We weren't the only people visiting Sledgehammer Games last month. While we were at the studio to get a look at Call of Duty: WWII for our cover story, Activision CEO Eric Hirshberg was there to check on the game's progress. He was gracious enough to set aside some time to talk with us about Call of Duty, Crash Bandicoot, and even PlayerUnknown's Battlegrounds in a lengthy conversation.

Game Informer – We just wanted to ask the obvious question: Why World War II again? How long has it been in the company’s mind? What was the decision like to choose which studio to kind of tackle this throwback?

Eric Hirshberg – Great question. I wish there was a more scientific answer; it really is a little bit of instinct, and a lot of conversation. I think there are several elements. First of all, there was a time not too long ago when everybody in the Call of Duty community was fatigued with modern and was asking for innovation and asking for new experiences, and that’s what led us to start experimenting with taking the franchise into the future in the first place. I think with the benefit of hindsight we can all agree we might have had one more future game than we needed [laughs]. Not to make any comment on the quality of the game from last year, but I think that while there were a lot of innovations and a lot of fun new things that players got to do, it was one future game too many.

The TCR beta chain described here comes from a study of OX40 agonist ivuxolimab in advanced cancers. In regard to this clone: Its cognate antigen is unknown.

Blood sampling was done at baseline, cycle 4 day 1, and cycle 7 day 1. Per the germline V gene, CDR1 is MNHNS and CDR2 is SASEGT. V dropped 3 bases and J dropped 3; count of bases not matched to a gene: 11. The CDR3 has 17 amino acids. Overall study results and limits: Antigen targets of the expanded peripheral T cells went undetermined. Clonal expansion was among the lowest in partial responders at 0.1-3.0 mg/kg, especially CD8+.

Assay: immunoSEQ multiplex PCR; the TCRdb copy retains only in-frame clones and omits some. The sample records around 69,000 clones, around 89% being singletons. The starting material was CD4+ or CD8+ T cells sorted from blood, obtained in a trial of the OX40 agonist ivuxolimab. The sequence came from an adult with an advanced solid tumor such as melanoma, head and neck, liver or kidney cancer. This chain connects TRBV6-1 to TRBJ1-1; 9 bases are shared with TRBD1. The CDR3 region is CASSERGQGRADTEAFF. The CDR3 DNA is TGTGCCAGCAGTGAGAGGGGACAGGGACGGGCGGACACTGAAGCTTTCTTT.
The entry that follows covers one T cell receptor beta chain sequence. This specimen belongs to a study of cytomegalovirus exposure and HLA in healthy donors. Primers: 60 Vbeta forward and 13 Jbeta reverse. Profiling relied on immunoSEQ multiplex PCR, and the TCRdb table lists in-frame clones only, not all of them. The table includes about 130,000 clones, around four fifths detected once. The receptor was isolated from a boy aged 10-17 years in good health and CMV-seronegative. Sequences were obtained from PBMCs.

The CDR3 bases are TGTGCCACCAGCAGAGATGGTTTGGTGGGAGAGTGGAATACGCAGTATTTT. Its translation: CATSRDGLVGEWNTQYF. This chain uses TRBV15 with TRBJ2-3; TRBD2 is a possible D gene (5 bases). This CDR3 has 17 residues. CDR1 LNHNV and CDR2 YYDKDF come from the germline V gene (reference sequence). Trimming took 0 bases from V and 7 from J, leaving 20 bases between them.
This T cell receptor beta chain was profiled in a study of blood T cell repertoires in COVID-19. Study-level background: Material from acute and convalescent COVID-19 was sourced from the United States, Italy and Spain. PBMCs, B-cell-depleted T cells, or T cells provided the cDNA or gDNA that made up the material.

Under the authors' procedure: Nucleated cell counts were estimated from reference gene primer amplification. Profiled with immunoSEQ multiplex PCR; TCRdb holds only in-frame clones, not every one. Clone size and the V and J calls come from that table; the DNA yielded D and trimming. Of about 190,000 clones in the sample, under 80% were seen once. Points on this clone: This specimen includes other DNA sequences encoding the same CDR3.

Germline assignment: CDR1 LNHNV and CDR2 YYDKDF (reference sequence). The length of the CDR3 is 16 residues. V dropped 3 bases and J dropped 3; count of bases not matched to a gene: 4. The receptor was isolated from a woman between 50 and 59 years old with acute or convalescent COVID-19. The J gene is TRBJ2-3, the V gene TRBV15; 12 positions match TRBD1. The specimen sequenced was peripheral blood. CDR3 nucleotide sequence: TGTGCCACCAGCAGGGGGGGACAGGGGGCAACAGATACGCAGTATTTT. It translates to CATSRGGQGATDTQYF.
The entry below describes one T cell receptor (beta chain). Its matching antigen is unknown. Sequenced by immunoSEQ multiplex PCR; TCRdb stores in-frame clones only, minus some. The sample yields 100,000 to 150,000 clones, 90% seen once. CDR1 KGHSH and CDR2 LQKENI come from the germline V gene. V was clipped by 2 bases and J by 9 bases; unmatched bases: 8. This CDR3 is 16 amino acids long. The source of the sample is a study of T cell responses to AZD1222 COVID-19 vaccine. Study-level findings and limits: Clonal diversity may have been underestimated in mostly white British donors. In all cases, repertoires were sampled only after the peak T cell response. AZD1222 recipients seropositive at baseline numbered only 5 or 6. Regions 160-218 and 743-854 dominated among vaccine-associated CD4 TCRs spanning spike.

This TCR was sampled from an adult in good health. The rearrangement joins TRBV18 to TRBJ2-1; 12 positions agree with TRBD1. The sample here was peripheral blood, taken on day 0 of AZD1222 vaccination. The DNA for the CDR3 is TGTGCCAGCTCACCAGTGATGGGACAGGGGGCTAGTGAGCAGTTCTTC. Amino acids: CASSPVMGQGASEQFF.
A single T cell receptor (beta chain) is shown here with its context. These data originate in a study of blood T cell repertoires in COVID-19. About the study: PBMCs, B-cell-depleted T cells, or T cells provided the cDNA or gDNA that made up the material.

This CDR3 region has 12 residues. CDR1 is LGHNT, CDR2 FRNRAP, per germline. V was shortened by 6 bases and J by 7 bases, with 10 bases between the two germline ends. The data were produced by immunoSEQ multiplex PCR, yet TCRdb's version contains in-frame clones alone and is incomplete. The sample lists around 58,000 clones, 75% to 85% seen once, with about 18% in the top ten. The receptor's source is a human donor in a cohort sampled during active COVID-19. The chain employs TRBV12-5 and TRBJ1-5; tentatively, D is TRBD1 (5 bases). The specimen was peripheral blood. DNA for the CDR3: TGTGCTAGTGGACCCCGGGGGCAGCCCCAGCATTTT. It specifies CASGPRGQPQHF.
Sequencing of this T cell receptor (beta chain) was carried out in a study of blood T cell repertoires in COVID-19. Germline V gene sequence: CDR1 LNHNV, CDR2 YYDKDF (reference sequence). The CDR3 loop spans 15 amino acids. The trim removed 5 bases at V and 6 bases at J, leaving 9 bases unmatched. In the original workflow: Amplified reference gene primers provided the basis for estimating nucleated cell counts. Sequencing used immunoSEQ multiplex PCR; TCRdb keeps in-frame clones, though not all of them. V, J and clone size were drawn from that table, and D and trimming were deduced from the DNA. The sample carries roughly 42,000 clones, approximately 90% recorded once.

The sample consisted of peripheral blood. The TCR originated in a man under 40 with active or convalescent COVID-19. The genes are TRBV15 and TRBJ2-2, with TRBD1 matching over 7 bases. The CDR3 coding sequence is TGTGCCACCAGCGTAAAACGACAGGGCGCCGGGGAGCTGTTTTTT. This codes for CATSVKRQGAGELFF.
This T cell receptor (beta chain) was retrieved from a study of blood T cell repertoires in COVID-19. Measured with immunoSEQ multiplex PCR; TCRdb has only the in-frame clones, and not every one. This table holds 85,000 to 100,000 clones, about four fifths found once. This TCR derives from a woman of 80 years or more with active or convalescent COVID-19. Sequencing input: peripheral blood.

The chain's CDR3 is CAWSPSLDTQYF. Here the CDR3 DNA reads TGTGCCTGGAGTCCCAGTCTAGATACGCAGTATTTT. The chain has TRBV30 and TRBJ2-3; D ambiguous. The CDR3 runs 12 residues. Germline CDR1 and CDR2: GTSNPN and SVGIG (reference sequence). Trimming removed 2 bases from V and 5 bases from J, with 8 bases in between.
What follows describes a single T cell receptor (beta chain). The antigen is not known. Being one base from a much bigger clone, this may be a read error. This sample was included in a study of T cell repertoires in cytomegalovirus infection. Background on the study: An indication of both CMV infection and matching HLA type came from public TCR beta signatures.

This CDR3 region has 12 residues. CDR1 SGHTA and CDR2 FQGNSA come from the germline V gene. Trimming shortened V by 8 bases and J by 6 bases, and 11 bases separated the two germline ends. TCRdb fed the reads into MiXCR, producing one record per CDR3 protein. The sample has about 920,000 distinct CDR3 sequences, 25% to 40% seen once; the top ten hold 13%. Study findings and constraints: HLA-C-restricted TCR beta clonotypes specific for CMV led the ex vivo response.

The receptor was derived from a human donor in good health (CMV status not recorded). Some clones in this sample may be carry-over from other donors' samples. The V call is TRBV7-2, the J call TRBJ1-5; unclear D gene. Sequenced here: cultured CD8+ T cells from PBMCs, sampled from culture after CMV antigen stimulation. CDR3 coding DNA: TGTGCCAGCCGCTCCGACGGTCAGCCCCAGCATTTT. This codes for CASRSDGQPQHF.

Two-and-a-half years before that, we started both feeling ourselves as players, and also starting to maybe hear that desire for a return to our roots. And again, when these games take three years to make, it’s a bit of a fool’s errand to try to perfectly time the changing tides of opinion with the slate. So that’s not the only thing that we listen to; we also listen to the passions of our teams, and I’m a huge believer that you don’t get great games that teams aren’t passionate about making. So no matter how much I think the time is right for one thing or another, or how decisive I am in that opinion or discussion, if there’s a team who doesn’t have the passion or a bunch of great ideas for that game or that environment, that’s another road to failure that you have to make sure you stay off of. In this case, the stars really aligned.